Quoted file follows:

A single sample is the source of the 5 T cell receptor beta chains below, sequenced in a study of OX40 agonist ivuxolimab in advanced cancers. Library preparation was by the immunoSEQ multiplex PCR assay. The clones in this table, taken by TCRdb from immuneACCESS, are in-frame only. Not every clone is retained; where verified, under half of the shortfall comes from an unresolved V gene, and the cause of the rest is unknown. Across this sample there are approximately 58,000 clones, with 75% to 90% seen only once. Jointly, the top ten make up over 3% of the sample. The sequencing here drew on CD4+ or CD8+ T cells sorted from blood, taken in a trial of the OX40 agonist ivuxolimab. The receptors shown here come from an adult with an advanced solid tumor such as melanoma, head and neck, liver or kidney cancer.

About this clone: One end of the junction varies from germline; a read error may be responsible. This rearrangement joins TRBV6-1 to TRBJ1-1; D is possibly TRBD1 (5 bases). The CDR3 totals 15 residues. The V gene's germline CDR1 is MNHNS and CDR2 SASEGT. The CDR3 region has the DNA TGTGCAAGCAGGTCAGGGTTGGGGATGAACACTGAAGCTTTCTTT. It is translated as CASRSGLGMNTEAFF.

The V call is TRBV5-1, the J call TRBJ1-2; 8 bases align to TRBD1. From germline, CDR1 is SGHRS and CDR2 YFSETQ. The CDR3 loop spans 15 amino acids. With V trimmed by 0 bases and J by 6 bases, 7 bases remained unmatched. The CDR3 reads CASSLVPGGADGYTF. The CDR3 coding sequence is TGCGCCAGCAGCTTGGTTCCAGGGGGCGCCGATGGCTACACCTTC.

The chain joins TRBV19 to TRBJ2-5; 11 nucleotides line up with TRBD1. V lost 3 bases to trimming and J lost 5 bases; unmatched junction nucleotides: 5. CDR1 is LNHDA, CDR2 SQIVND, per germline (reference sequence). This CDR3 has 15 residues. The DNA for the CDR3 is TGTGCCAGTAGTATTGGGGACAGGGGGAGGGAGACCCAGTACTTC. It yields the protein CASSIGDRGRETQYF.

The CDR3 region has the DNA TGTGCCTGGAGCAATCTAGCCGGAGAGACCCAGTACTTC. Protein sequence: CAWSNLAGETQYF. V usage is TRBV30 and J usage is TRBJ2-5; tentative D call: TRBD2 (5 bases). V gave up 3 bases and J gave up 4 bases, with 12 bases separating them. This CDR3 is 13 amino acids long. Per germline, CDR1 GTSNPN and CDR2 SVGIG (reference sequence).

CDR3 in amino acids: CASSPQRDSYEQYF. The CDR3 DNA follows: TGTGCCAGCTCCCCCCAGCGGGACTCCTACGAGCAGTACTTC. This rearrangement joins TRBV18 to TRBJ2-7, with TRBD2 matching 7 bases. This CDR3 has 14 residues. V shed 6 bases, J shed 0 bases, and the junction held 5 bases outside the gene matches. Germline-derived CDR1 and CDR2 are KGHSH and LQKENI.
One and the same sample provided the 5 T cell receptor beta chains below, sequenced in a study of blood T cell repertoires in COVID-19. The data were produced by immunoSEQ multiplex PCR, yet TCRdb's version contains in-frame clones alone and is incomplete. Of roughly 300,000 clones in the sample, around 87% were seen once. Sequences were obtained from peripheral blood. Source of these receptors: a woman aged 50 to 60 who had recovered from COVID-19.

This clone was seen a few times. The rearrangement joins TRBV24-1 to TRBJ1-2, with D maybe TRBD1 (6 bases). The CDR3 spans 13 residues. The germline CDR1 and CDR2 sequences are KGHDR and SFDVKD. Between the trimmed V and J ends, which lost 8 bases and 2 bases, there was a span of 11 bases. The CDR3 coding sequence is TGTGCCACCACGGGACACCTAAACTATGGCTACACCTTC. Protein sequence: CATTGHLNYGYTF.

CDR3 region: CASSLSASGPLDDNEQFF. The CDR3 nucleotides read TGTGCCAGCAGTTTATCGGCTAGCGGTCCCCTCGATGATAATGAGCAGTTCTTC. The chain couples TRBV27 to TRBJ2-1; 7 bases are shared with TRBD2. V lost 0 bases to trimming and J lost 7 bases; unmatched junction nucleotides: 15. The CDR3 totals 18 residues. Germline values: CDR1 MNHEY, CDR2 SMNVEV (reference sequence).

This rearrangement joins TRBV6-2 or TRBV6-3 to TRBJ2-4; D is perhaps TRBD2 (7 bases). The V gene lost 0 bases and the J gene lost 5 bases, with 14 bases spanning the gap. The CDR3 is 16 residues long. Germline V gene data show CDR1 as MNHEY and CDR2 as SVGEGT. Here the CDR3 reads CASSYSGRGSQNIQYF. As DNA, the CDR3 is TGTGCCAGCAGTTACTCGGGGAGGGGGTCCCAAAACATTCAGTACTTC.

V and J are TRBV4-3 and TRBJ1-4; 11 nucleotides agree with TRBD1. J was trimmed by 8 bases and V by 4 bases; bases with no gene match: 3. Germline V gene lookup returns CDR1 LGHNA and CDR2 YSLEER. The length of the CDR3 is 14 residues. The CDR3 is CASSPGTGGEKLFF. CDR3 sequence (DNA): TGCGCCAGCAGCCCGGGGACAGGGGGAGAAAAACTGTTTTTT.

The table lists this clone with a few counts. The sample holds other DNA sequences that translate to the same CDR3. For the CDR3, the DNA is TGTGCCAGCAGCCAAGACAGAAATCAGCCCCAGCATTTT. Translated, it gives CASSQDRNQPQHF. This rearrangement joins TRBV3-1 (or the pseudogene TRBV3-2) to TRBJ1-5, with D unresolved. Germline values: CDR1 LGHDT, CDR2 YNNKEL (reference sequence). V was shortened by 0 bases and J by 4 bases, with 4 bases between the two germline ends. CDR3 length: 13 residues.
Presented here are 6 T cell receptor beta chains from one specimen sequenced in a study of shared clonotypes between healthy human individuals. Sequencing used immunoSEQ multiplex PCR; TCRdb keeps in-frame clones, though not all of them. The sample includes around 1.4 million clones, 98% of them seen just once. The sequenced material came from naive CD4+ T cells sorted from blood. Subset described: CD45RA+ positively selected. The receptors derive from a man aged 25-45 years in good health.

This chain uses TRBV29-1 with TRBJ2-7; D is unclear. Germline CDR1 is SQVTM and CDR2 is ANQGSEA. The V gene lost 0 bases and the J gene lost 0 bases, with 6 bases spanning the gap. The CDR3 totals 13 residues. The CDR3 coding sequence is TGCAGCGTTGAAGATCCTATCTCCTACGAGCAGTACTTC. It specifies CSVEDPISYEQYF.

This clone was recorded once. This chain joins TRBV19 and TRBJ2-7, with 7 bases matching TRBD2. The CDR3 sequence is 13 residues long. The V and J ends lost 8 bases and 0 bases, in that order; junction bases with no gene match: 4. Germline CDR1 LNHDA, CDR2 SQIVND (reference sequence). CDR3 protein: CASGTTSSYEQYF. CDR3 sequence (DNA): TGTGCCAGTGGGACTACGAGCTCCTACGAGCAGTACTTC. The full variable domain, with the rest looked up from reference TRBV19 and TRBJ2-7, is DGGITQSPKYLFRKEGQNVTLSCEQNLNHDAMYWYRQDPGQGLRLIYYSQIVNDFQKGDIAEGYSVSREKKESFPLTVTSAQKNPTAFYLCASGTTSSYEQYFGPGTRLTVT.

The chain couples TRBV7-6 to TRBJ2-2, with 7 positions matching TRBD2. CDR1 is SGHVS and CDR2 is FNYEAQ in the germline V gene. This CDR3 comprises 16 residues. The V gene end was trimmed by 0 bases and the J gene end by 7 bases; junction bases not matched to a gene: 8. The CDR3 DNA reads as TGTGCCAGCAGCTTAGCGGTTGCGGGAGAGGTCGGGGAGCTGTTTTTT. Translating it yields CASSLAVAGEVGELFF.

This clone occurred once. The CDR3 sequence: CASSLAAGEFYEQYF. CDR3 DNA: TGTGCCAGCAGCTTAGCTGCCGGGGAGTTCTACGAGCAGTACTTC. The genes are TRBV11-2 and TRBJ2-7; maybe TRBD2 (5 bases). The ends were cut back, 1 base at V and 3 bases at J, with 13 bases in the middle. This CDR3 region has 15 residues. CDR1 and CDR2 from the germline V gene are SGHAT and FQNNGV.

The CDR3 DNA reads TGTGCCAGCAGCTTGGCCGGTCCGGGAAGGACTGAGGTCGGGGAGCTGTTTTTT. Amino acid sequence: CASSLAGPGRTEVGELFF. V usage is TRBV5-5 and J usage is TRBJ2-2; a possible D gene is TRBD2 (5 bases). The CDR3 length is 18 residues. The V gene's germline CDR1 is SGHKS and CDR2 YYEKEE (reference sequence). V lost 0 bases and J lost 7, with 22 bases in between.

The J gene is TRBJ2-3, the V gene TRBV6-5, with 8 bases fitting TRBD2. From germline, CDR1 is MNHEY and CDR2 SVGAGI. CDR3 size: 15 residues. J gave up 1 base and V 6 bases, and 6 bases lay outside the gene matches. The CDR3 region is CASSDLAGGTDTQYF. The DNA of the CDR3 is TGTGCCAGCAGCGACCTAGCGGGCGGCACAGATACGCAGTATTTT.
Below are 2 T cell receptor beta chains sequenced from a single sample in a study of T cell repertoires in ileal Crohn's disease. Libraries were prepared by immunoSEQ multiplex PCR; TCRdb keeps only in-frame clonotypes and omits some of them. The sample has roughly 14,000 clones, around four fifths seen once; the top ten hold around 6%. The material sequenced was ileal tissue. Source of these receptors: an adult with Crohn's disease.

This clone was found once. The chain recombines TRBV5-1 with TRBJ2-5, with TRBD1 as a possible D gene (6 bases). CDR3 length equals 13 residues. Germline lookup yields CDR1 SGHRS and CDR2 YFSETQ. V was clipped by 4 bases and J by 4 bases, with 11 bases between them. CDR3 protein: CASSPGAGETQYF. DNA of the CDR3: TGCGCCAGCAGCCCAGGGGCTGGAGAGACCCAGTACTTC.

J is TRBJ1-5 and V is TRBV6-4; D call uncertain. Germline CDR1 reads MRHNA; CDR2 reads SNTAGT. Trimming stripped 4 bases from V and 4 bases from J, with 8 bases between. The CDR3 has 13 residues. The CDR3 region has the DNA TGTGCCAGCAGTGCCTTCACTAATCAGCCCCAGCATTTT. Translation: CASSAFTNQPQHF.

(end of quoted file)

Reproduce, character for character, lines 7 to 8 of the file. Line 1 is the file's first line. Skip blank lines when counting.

One and the same sample provided the 5 T cell receptor beta chains below, sequenced in a study of blood T cell repertoires in COVID-19. The data were produced by immunoSEQ multiplex PCR, yet TCRdb's version contains in-frame clones alone and is incomplete. Of roughly 300,000 clones in the sample, around 87% were seen once. Sequences were obtained from peripheral blood. Source of these receptors: a woman aged 50 to 60 who had recovered from COVID-19.

This clone was seen a few times. The rearrangement joins TRBV24-1 to TRBJ1-2, with D maybe TRBD1 (6 bases). The CDR3 spans 13 residues. The germline CDR1 and CDR2 sequences are KGHDR and SFDVKD. Between the trimmed V and J ends, which lost 8 bases and 2 bases, there was a span of 11 bases. The CDR3 coding sequence is TGTGCCACCACGGGACACCTAAACTATGGCTACACCTTC. Protein sequence: CATTGHLNYGYTF.